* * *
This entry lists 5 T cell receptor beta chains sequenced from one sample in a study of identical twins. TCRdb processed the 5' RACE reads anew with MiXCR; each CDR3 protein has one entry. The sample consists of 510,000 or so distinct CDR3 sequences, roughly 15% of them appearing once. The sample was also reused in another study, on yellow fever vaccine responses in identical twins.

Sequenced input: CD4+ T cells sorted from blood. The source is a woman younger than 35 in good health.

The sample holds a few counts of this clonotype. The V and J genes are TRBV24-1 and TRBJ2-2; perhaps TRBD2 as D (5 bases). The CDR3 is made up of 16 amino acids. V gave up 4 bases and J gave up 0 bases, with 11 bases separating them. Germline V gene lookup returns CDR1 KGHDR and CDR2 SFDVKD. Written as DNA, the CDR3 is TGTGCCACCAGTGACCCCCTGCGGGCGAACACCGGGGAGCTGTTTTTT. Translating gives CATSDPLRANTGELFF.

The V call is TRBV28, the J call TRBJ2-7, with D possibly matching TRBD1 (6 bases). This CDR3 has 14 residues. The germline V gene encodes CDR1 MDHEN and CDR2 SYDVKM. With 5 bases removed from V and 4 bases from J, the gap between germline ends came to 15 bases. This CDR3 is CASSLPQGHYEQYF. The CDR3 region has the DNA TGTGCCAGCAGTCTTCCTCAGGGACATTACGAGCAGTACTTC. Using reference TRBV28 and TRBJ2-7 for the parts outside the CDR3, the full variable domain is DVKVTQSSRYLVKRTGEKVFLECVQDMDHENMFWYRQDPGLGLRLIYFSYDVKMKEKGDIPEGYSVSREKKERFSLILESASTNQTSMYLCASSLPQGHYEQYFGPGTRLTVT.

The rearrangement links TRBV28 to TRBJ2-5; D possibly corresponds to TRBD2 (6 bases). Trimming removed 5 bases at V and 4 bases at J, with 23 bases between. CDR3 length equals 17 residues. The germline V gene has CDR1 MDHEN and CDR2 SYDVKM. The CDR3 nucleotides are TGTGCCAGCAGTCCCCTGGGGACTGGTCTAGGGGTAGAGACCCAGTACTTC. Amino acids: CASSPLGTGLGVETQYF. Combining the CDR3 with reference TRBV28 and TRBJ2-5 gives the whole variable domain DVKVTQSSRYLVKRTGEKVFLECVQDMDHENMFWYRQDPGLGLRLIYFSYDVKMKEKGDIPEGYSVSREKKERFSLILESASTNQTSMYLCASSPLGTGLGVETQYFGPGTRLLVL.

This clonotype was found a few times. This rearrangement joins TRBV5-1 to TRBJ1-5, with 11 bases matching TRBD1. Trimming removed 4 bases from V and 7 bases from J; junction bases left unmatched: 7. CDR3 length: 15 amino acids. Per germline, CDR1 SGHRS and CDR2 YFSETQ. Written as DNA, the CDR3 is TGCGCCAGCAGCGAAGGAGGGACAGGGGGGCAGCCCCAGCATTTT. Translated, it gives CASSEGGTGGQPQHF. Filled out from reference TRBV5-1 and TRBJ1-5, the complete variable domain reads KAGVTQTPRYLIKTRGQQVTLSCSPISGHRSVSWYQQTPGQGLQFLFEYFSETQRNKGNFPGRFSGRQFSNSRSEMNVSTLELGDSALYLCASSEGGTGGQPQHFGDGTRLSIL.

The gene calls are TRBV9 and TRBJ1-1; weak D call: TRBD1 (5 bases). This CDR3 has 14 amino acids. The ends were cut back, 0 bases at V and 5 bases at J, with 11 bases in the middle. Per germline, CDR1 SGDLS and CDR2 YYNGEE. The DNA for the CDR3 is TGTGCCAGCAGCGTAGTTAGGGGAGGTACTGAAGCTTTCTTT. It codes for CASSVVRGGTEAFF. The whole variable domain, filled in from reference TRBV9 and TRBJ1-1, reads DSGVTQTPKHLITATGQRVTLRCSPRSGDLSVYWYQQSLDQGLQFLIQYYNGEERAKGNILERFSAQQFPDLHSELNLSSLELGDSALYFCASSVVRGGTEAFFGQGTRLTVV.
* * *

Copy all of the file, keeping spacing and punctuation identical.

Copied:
This entry lists 5 T cell receptor beta chains sequenced from one sample in a study of identical twins. TCRdb processed the 5' RACE reads anew with MiXCR; each CDR3 protein has one entry. The sample consists of 510,000 or so distinct CDR3 sequences, roughly 15% of them appearing once. The sample was also reused in another study, on yellow fever vaccine responses in identical twins.

Sequenced input: CD4+ T cells sorted from blood. The source is a woman younger than 35 in good health.

The sample holds a few counts of this clonotype. The V and J genes are TRBV24-1 and TRBJ2-2; perhaps TRBD2 as D (5 bases). The CDR3 is made up of 16 amino acids. V gave up 4 bases and J gave up 0 bases, with 11 bases separating them. Germline V gene lookup returns CDR1 KGHDR and CDR2 SFDVKD. Written as DNA, the CDR3 is TGTGCCACCAGTGACCCCCTGCGGGCGAACACCGGGGAGCTGTTTTTT. Translating gives CATSDPLRANTGELFF.

The V call is TRBV28, the J call TRBJ2-7, with D possibly matching TRBD1 (6 bases). This CDR3 has 14 residues. The germline V gene encodes CDR1 MDHEN and CDR2 SYDVKM. With 5 bases removed from V and 4 bases from J, the gap between germline ends came to 15 bases. This CDR3 is CASSLPQGHYEQYF. The CDR3 region has the DNA TGTGCCAGCAGTCTTCCTCAGGGACATTACGAGCAGTACTTC. Using reference TRBV28 and TRBJ2-7 for the parts outside the CDR3, the full variable domain is DVKVTQSSRYLVKRTGEKVFLECVQDMDHENMFWYRQDPGLGLRLIYFSYDVKMKEKGDIPEGYSVSREKKERFSLILESASTNQTSMYLCASSLPQGHYEQYFGPGTRLTVT.

The rearrangement links TRBV28 to TRBJ2-5; D possibly corresponds to TRBD2 (6 bases). Trimming removed 5 bases at V and 4 bases at J, with 23 bases between. CDR3 length equals 17 residues. The germline V gene has CDR1 MDHEN and CDR2 SYDVKM. The CDR3 nucleotides are TGTGCCAGCAGTCCCCTGGGGACTGGTCTAGGGGTAGAGACCCAGTACTTC. Amino acids: CASSPLGTGLGVETQYF. Combining the CDR3 with reference TRBV28 and TRBJ2-5 gives the whole variable domain DVKVTQSSRYLVKRTGEKVFLECVQDMDHENMFWYRQDPGLGLRLIYFSYDVKMKEKGDIPEGYSVSREKKERFSLILESASTNQTSMYLCASSPLGTGLGVETQYFGPGTRLLVL.

This clonotype was found a few times. This rearrangement joins TRBV5-1 to TRBJ1-5, with 11 bases matching TRBD1. Trimming removed 4 bases from V and 7 bases from J; junction bases left unmatched: 7. CDR3 length: 15 amino acids. Per germline, CDR1 SGHRS and CDR2 YFSETQ. Written as DNA, the CDR3 is TGCGCCAGCAGCGAAGGAGGGACAGGGGGGCAGCCCCAGCATTTT. Translated, it gives CASSEGGTGGQPQHF. Filled out from reference TRBV5-1 and TRBJ1-5, the complete variable domain reads KAGVTQTPRYLIKTRGQQVTLSCSPISGHRSVSWYQQTPGQGLQFLFEYFSETQRNKGNFPGRFSGRQFSNSRSEMNVSTLELGDSALYLCASSEGGTGGQPQHFGDGTRLSIL.

The gene calls are TRBV9 and TRBJ1-1; weak D call: TRBD1 (5 bases). This CDR3 has 14 amino acids. The ends were cut back, 0 bases at V and 5 bases at J, with 11 bases in the middle. Per germline, CDR1 SGDLS and CDR2 YYNGEE. The DNA for the CDR3 is TGTGCCAGCAGCGTAGTTAGGGGAGGTACTGAAGCTTTCTTT. It codes for CASSVVRGGTEAFF. The whole variable domain, filled in from reference TRBV9 and TRBJ1-1, reads DSGVTQTPKHLITATGQRVTLRCSPRSGDLSVYWYQQSLDQGLQFLIQYYNGEERAKGNILERFSAQQFPDLHSELNLSSLELGDSALYFCASSVVRGGTEAFFGQGTRLTVV.